As already mentioned before on this blog, the termite pretreatment is a termite control method that is applied prior to the completion of a structure that is being constructed at the time of application. In a pretreatment, termite control chemicals (or pesticides belonging to the class of chemicals specifically termed termiticides) are applied to specific areas in the soil of a lot upon which the building being pretreated shall be erected. The goal is then to create a type of termite-preventing barrier around the very foundations of a home, making for better termite protection and lower chances of termite infestations for that structure in the future.
Now getting a pretreatment for your early termite control solution can be quite tricky, not least because a pretreatment may cost quite a lot. If you are getting your home pretreated, be sure to follow the first rule in searching for good termite control services: look for a company that has an excellent reputation and possibly even accreditation with an organisation such as the Better Business Bureau. Ask if the company is licensed, insured, and bonded, and also ask the company for references. You may also ask your friends and family if they know a reputable firm that can do the job for you, just in case any of them have had pretreatment as well.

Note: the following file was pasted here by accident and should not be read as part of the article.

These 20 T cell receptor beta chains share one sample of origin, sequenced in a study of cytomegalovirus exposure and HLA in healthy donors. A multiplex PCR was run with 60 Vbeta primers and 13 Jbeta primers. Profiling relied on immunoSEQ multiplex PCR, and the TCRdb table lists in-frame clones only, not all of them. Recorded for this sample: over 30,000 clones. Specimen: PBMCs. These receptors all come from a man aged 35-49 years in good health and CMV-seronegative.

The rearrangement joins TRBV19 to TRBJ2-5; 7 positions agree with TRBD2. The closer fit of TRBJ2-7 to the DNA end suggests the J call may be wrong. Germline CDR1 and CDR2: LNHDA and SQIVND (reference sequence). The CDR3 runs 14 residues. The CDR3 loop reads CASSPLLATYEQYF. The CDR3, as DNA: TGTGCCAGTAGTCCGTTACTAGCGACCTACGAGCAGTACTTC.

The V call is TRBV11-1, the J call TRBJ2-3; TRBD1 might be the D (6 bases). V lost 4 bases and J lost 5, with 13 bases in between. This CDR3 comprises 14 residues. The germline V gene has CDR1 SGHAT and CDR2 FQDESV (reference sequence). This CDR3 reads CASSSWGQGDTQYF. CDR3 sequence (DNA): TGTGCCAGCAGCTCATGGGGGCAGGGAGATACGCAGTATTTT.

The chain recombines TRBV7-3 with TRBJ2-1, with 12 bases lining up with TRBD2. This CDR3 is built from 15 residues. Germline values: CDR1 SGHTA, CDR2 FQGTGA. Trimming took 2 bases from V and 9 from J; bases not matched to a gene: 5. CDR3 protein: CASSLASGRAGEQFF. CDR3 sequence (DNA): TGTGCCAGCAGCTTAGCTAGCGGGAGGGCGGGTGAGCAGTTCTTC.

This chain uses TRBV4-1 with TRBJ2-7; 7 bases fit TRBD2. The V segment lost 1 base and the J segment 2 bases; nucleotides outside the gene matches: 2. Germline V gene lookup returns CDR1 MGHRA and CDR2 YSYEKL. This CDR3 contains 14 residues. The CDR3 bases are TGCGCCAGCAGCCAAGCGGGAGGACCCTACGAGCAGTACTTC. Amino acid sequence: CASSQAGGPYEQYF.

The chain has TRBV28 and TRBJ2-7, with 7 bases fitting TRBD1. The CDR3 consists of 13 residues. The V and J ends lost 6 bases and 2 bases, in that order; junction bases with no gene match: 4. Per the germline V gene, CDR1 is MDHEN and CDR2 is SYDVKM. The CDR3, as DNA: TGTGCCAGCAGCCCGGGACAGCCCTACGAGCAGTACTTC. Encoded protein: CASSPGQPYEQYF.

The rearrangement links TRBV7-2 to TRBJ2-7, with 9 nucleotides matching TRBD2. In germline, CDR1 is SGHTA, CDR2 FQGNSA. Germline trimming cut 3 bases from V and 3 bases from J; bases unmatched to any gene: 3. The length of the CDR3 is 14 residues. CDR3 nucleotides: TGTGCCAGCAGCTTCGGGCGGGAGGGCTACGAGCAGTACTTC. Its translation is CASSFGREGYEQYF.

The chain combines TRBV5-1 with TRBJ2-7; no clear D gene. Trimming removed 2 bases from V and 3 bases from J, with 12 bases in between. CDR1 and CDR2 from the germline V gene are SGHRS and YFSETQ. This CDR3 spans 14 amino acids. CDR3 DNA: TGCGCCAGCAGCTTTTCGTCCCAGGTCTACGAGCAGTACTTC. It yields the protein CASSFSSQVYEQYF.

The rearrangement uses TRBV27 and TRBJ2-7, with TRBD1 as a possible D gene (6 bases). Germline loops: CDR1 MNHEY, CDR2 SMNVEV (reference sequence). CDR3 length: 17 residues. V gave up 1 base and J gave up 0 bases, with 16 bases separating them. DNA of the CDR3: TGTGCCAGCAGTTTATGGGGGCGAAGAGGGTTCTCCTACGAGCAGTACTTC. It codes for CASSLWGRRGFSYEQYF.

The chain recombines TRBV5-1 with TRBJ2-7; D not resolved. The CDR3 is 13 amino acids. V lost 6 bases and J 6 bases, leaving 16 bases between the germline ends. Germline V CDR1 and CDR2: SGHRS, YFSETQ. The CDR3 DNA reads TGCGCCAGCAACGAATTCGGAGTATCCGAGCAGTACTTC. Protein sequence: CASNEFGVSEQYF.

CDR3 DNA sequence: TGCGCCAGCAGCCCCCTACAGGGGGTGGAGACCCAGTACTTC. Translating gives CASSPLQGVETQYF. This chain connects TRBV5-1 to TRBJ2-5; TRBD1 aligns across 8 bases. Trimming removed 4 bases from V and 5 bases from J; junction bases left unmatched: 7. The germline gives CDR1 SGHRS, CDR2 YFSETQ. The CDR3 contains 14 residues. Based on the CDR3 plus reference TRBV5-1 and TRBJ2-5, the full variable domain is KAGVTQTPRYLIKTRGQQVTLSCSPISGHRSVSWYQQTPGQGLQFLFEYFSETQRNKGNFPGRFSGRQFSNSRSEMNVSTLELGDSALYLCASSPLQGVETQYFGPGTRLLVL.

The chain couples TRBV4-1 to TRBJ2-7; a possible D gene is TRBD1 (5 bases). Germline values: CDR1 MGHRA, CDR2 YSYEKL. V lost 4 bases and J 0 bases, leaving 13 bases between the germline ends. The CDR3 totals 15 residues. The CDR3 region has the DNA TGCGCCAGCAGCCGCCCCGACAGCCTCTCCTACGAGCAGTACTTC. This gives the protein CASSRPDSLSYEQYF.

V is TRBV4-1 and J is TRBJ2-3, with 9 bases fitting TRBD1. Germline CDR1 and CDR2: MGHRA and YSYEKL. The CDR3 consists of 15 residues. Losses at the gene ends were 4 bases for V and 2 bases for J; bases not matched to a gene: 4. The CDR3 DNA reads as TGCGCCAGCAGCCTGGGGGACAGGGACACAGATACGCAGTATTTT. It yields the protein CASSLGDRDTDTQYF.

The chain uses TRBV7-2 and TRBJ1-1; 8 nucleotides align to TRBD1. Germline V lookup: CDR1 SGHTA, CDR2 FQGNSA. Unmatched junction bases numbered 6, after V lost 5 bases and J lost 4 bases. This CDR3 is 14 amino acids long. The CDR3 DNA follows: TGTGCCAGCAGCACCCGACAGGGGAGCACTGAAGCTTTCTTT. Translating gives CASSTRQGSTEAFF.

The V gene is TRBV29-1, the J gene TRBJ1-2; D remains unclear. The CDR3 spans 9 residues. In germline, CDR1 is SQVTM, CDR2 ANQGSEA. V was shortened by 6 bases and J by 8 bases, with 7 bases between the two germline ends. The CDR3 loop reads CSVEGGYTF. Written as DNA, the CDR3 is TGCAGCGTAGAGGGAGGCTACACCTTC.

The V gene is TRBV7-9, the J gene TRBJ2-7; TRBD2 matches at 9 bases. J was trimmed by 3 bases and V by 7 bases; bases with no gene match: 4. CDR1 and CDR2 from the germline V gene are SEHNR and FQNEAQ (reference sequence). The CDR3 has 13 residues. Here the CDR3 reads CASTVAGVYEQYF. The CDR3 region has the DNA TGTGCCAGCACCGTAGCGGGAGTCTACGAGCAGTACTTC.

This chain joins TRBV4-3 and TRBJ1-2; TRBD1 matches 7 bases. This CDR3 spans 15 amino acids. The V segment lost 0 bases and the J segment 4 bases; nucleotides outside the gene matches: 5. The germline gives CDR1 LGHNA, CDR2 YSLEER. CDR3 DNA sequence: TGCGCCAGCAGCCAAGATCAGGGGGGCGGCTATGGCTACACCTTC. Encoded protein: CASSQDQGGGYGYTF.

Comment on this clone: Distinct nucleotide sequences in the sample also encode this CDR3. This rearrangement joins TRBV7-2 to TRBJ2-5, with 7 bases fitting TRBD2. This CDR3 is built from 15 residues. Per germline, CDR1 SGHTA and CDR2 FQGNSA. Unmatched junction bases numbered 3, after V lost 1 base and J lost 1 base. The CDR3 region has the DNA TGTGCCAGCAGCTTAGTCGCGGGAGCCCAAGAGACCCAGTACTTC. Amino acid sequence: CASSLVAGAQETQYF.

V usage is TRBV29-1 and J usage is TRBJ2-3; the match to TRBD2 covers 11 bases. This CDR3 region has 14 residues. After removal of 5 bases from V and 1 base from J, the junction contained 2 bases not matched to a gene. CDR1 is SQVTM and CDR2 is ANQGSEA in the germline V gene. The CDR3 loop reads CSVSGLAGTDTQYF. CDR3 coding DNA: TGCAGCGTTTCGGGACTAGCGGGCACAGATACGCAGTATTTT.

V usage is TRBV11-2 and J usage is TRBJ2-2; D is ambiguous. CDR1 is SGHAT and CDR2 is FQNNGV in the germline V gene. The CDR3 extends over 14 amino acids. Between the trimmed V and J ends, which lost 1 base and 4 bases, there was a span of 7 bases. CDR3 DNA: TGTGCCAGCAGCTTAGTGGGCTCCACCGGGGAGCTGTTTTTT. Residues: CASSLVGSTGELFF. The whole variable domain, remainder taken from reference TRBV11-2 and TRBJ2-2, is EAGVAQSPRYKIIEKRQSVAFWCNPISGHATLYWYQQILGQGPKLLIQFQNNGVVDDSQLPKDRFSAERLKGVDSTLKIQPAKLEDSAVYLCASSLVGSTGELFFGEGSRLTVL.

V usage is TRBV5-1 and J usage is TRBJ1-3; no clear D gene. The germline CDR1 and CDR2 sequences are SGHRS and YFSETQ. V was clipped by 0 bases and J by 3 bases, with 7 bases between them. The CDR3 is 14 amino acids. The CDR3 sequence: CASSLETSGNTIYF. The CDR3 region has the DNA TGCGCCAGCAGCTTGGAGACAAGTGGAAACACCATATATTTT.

The second thing to do is to keep in mind that termite pretreatments are meant to be repeated for each new building erected on your property. This means that you cannot reasonably expect the new pool house you just built to be covered by the pretreatment you got for your actual house: it obviously does not work that way. If you want the pool house to be protected as well, you need to get a separate termite control option for it, ideally a pretreatment at the time of construction along with a supplementary termite prevention method for post-construction.
Next, be aware that the price of pretreatments tends to vary widely across cases because of the differences in soil. Even in Arizona, soils may vary greatly across construction sites, leading to the need for different termiticides or pesticide mixtures to be used in different pretreatments. Some soils make it necessary for your termite prevention specialist to buy more expensive, powerfully-bonding termiticides. Others, on the other hand, require only regular pretreatment chemicals because the soil is cooperative. Conditions vary widely, so have your termite prevention specialist take a look at the place ahead of time.
This relates to the last piece of advice: you need a termite control specialist who can work well with your building contractor. This is because they shall be working together and need to be aware of things such as shifts in the soil or foundations, changes to the original building plans pertinent to the ground, etc.